Friday, July 24, 2015

Pesky procrastination

Do you often put off to tomorrow what could be done today? There just aren’t enough hours in the day, are there?! Do you also have certain standards of quality for your output? Anything worth doing, is worth doing well, right? Would you be surprised to know that procrastination and perfectionism are closely linked? It’s true!

I used to delay action because I didn’t have the time or the energy to give a particular project my usual 110%, and I knew that once I started, I wouldn’t stop until it met my satisfaction, and was complete. It was either 0 or 110, and 0 was frequently more appealing! I would rely on the pressure of the deadline to get things done, rather than work on them in a comfortable and leisurely fashion, which would have allowed more room for creativity and fine tuning.
As it turns out, those of us who hold ourselves to excessively high standards are also quite critical of ourselves. In fact, we are even rather judgmental of others, as well. We may not voice our criticisms aloud, but we think them; we spew labels and evaluations all the time. They seem so innocuous; we barely notice that we are doing it. “Stupid driver.” “Rude clerk.” “Hideous outfit.” “I can’t believe he just said that.” “What was she thinking?” “Ugh – I’m such an idiot! How did I miss that?!”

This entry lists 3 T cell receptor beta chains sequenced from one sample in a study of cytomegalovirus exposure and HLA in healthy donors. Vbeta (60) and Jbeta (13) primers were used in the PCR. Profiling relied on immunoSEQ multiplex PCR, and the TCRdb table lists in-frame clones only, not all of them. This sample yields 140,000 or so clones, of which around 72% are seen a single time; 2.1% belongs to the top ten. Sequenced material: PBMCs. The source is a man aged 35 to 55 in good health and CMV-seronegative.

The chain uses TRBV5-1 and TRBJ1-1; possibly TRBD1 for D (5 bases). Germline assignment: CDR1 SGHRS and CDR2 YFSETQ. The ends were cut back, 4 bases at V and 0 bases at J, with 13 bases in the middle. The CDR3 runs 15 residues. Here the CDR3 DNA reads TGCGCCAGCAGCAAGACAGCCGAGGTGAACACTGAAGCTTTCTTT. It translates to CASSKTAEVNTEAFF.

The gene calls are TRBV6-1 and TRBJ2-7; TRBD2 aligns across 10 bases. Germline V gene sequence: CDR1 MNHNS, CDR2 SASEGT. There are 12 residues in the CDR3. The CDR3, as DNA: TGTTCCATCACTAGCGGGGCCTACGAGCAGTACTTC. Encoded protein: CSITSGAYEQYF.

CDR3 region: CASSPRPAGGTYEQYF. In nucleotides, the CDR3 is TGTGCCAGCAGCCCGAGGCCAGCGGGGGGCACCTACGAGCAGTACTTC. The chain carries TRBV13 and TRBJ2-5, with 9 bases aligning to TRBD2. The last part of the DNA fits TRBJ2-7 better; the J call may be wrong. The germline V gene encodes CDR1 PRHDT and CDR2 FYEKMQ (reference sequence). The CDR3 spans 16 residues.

The truth is, we’re all human. We are all fallible creatures, just trying to do our best with the resources available to us – time, finances, energy, intelligence - as limited and imperfect as they often are. Whenever we are able to muster some sort of acceptance of this fact, and even perhaps an appreciation of the beauty in it, we can harness compassion. Having compassion for ourselves and for others provides us with a certain kind of patience that is very calming

Rather than concerning ourselves with perfecting our performance, we would be much better served to focus our efforts on PROGRESS. Baby steps. That is all that is required to keep us moving forward, and to further us in the achievement of our goals. Mistakes may be made along the way, but they will be smaller, and easier to catch and learn from. In actuality, anything worth doing, is worth doing poorly. Prioritize taking action. Start now!

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